The Validity Of The Digital Art Medium

Despite the reluctance of mainstream traditional art forums to admit digital art as a serious art form, the field is explosive and gaining ground everyday across the internet, in museums, galleries, and competitions. There is much to be argued in the field, but as a digital artist myself, as well as a vehement proponent for the validity of the digital art medium, I will argue for the validity of the digital medium as a serious art form, as well as attempt to dispel the common myths concerning the medium.

Like any other medium, there are artists of varying degrees of skill, talent, and experience, but there is a level of competence that qualifies in terms of time, effort, thought, presentation, and composition that goes far beyond the snobbery of dismissing the works of such artists as ‘nothing but a few clicks.” The beginning painter or sculptor can easily match this label of “just a few clicks” with a bad representation of form, color and composition in what could be called “just a few strokes.”

This author believes that the main resistance in the traditional art world to digital artistry is related to more of a financial and social exclusivity then any actual lack of talent or work on the part of the serious digital artist. In a world of rapidly diminishing resources and increasing toxicity it might even be reasonable argued that traditionalists waste materials and precious natural resources such as trees, clean water, and introduce other factors of pollution in the use of toxic paints and solutions used in other mediums.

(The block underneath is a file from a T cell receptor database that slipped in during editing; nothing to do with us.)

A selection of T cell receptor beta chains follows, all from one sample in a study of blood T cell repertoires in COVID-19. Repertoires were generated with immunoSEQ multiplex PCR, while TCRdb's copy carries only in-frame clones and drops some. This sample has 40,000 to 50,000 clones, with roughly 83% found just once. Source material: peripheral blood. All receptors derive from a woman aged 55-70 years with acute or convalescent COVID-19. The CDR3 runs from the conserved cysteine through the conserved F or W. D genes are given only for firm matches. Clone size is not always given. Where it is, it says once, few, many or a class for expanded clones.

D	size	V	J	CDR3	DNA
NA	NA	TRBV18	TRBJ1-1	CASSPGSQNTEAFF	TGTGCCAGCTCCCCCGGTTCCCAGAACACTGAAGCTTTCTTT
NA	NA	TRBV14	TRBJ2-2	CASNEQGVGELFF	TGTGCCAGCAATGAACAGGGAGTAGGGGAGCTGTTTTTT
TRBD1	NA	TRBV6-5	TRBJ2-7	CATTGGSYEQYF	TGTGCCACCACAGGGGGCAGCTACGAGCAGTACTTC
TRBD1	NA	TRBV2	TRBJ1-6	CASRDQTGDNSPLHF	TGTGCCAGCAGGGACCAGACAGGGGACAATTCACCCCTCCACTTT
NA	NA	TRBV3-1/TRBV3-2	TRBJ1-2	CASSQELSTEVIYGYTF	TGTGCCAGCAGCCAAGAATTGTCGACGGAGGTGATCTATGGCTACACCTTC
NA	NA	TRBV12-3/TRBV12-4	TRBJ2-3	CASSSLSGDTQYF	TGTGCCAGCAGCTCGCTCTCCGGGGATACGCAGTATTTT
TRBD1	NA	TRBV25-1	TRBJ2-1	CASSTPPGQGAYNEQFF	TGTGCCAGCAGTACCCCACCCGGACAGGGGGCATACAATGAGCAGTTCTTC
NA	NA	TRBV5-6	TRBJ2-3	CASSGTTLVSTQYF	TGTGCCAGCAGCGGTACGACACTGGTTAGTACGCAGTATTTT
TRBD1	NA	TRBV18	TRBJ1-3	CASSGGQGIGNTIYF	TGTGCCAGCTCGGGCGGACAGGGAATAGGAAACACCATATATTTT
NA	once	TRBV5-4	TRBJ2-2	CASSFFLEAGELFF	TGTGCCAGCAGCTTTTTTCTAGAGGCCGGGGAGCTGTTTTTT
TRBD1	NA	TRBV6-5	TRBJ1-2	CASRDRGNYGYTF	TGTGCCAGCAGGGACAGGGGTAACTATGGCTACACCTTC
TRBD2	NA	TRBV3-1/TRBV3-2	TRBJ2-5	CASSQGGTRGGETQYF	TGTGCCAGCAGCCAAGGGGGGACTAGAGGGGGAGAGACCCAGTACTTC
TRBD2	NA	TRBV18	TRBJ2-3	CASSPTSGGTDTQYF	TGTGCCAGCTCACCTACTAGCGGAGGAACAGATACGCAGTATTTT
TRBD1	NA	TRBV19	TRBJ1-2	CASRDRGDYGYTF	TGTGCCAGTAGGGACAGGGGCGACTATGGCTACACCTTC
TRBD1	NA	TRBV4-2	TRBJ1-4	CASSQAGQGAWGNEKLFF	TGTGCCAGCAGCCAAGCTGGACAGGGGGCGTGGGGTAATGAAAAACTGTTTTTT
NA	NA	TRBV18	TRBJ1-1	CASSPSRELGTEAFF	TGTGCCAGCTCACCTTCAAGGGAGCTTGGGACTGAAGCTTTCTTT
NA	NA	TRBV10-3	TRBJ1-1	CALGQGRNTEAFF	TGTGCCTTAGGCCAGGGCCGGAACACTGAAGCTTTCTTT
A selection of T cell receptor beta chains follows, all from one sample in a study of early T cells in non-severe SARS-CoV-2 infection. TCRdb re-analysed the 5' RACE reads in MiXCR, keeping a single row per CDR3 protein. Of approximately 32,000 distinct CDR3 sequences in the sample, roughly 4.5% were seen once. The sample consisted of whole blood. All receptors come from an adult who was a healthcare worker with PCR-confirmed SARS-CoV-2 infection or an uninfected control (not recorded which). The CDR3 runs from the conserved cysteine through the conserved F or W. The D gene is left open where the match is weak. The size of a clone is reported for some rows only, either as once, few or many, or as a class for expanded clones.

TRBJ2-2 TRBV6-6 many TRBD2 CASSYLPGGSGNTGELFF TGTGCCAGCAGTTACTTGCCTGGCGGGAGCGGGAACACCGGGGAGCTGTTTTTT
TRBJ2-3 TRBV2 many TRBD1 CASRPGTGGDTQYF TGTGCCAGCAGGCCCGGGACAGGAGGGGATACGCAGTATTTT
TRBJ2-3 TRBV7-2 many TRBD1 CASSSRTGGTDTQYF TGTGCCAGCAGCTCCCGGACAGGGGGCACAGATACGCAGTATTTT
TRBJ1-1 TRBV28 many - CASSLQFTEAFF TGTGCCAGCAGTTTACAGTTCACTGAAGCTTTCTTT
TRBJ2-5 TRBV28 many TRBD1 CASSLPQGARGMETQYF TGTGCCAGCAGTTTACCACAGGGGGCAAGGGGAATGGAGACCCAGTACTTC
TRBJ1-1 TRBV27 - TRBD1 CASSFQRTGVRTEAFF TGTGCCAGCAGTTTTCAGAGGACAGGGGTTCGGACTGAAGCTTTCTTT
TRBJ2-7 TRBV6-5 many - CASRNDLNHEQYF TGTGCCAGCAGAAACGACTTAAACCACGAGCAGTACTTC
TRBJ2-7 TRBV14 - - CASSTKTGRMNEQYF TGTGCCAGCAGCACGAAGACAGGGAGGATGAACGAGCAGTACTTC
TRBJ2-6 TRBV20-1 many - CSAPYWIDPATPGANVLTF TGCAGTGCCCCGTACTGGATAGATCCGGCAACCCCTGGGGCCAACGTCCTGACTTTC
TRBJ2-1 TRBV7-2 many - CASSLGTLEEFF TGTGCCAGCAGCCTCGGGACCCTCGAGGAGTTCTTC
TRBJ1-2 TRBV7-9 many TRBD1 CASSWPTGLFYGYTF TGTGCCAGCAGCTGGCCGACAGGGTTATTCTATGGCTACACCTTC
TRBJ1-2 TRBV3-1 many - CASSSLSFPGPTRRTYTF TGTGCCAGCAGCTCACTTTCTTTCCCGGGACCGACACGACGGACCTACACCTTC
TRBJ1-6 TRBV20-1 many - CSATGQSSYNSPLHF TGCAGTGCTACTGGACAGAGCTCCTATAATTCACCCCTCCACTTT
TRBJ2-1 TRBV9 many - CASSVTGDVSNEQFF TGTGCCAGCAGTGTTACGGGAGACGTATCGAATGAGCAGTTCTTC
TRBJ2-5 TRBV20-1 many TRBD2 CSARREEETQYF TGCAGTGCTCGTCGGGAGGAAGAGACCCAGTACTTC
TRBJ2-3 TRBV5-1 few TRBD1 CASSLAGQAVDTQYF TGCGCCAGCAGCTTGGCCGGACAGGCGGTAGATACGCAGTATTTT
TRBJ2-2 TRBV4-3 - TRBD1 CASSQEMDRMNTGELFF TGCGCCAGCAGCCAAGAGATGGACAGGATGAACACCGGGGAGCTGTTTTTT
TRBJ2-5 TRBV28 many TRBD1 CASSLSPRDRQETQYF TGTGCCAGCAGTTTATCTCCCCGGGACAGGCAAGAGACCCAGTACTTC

Artistic digital expression is the ultimate resource saving tool in this sense. The average computer, if run for an entire month, averages about 40.00 to operate, and all drawing, painting, 3D sculpturing, and other methods of artistic expression are recycled as easily as pushing the delete key. Photographers and photo manipulation experts can now take a wealth of stock photos with the digital camera, and eliminate the need for toxic dark room chemicals, or expensive development costs.

There is certainly no lack of digital fine art, nor talent in the new medium. I believe it’s time that people begin considering the benefits of digital mediums and stop sneering at the artists simply because they develop self-expressive art forms without the wasteful tools and toxic by products of traditional artists. The same discerning standards may be easily applied to any digital piece of art, whether still, multimedia, or interactive presentations. In the end, it is all the expression of the human soul, and therefore cannot be dismissed as an invalid medium on any reasonable grounds.